All these animals are now just south of the Espanola fire.
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The smoke is visible, dark gray and thick, beyond the back fence. Friday evening around midnight hot ash was drizzling on the property, Debi said. The fire themselves have been temperamental, the Espanola fire especially. It devoured 700 to 800 acres in a single day earlier this week. It’s been quieter in the past two days, but shifting winds this weekend and Monday are expected to make matters more difficult.
From one perspective, the wildfire story is all about the contingencies, the firefighters’ hard work, the command structure, the big shots calling the shots, talking in generalities what areas are being consumed by fire, what areas are being pre-warned about evacuating. For every one of those homes on the line in the way of the fire, there’s a more intimate story of angst and personal contingencies. Debi’s Second Chance Rescue is one of those stories, the more poignant for illustrating the fate of more than 100 animals that could not help themselves in a fire, but at least have someone who cares for them more than—come to think of it—some of the animals trapped in the wildfires nearby, whose stories will never be told.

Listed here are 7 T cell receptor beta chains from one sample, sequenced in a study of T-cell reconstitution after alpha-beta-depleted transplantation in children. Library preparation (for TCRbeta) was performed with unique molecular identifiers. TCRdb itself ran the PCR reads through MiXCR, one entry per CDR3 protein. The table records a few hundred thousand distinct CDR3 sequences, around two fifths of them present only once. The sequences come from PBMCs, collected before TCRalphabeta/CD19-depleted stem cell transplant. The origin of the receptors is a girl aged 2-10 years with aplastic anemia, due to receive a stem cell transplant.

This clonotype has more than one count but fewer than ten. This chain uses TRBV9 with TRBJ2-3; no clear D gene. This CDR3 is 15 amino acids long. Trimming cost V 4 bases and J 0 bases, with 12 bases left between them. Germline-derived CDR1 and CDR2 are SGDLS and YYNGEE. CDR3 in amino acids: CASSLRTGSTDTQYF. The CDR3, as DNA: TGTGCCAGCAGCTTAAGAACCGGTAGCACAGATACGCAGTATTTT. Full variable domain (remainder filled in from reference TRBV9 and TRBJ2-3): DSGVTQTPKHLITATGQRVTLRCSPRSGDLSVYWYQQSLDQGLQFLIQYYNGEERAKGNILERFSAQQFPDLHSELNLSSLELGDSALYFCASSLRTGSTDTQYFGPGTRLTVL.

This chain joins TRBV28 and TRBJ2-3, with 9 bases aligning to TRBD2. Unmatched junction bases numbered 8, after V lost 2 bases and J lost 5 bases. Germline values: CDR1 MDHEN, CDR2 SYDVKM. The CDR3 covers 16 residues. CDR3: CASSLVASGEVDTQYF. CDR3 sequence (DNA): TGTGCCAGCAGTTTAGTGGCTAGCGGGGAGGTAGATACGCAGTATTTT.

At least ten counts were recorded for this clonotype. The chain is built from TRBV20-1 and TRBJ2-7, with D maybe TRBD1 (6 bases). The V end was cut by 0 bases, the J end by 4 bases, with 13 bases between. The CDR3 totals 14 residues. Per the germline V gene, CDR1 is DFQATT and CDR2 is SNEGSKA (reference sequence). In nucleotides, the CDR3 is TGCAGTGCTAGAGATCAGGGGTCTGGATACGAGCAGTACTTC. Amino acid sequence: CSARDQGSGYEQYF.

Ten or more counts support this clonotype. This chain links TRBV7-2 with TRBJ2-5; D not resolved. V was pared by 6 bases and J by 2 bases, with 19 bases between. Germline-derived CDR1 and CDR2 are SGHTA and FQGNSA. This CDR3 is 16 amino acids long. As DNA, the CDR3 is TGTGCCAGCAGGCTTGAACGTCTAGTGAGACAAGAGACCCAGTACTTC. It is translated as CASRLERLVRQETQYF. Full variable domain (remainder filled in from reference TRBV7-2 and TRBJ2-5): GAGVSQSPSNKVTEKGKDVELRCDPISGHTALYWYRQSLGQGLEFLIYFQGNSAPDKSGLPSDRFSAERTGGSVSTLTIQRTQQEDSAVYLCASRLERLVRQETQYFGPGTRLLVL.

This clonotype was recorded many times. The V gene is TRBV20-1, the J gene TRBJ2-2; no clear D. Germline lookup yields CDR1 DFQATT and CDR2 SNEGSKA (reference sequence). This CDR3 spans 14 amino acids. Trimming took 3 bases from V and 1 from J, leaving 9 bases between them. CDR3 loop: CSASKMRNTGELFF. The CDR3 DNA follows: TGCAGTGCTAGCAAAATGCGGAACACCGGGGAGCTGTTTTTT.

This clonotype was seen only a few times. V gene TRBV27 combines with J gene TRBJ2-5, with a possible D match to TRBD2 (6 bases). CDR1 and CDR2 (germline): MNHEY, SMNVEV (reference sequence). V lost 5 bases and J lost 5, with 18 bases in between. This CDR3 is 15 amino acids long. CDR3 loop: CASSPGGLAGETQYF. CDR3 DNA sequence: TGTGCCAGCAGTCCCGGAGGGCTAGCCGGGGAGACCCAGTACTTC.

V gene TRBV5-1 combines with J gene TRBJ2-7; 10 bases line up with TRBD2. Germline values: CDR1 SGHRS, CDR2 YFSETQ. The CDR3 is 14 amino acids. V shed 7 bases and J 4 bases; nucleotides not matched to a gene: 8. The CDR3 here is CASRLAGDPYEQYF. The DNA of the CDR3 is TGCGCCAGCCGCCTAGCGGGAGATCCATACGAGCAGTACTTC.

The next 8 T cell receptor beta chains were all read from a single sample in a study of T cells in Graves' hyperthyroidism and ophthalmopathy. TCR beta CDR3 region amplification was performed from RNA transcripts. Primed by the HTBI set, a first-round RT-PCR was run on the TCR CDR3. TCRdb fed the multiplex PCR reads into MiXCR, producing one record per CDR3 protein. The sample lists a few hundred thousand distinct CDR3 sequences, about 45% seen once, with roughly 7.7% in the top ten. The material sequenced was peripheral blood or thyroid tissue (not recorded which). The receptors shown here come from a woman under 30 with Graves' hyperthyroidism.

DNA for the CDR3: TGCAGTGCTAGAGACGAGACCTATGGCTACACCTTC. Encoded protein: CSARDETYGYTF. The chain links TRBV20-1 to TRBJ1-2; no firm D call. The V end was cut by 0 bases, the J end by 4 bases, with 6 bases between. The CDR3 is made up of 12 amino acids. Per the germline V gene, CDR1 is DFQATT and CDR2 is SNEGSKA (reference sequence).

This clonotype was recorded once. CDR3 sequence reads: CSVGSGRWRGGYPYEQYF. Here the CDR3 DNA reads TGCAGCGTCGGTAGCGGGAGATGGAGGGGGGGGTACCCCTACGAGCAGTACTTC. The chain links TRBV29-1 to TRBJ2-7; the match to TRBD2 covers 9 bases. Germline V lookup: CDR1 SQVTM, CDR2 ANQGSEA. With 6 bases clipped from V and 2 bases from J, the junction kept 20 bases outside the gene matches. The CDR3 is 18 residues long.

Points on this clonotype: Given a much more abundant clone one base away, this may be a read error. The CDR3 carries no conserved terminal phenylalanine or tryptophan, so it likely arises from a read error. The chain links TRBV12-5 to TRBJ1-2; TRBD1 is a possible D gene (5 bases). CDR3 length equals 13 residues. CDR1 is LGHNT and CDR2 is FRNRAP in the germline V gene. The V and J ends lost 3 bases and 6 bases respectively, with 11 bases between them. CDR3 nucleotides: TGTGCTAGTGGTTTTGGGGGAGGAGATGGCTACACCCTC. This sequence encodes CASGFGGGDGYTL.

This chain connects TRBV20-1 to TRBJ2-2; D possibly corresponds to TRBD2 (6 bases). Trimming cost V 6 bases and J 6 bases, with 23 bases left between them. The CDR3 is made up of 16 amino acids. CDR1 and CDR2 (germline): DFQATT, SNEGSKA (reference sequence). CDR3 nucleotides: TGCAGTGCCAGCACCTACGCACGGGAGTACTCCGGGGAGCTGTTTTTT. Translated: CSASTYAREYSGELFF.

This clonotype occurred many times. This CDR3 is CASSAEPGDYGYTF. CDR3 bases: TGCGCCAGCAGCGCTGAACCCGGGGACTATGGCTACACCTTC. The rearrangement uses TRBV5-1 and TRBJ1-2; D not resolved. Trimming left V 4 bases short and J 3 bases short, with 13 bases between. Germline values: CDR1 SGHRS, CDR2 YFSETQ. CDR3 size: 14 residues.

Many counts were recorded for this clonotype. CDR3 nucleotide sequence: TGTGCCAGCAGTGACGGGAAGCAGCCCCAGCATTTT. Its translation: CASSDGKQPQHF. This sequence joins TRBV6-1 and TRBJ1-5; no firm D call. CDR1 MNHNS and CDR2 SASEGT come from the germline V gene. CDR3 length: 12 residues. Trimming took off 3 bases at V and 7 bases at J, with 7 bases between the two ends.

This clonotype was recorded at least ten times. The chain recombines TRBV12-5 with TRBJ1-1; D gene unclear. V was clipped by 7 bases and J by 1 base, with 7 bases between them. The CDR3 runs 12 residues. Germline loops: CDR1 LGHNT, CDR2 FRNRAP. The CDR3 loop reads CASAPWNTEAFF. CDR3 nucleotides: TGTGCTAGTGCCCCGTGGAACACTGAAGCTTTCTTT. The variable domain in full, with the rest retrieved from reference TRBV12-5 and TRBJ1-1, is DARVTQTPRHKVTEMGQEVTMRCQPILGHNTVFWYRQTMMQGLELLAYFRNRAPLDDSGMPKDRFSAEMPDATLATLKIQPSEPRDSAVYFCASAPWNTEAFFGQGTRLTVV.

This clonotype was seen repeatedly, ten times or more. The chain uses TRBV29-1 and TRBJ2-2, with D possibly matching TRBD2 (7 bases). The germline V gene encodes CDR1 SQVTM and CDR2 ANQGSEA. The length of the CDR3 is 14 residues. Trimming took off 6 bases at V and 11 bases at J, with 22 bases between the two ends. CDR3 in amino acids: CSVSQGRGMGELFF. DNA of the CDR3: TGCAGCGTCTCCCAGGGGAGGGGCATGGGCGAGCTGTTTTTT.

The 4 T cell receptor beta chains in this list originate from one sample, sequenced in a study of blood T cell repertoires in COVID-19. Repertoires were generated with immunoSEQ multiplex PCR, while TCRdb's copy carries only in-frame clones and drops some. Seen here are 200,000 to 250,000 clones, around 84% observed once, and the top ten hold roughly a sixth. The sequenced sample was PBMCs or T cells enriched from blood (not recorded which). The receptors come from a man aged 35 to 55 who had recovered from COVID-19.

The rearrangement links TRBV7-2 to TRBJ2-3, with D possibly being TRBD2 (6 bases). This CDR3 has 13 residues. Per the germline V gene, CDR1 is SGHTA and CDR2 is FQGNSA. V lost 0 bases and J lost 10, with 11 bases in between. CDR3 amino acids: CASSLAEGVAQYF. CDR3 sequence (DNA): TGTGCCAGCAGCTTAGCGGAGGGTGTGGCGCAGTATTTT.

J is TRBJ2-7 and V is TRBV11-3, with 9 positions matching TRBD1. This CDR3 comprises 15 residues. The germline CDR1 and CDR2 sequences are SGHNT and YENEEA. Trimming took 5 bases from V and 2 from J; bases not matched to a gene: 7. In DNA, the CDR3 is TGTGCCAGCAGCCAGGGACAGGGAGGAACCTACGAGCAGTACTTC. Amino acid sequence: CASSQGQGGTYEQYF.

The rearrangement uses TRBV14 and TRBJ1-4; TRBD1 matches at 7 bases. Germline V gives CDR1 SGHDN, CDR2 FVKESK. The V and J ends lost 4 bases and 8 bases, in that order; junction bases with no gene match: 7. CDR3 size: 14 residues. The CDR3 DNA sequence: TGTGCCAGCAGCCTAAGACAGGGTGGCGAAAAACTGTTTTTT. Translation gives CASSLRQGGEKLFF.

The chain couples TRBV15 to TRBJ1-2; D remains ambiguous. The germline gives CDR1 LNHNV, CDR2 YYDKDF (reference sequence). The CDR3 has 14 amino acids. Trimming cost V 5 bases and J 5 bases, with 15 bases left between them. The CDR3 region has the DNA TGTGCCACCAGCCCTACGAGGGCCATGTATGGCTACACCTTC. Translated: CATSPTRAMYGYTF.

Debi got a call from the Sheriff’s Office Friday evening. She has good connections there and at the county fire department, where people know what she does and know that she’d need considerable advance warning to get ready for an evacuation, should it come to that. (They’ve occasionally brought her rescued animals.) By Saturday, she had not received a pre-evacuation flyer from the county (they were being distributed to properties along 100, from John Campbell Drive going west to the Flagler-Putnam county road). But she’d already made evacuation arrangements for every one of her animals.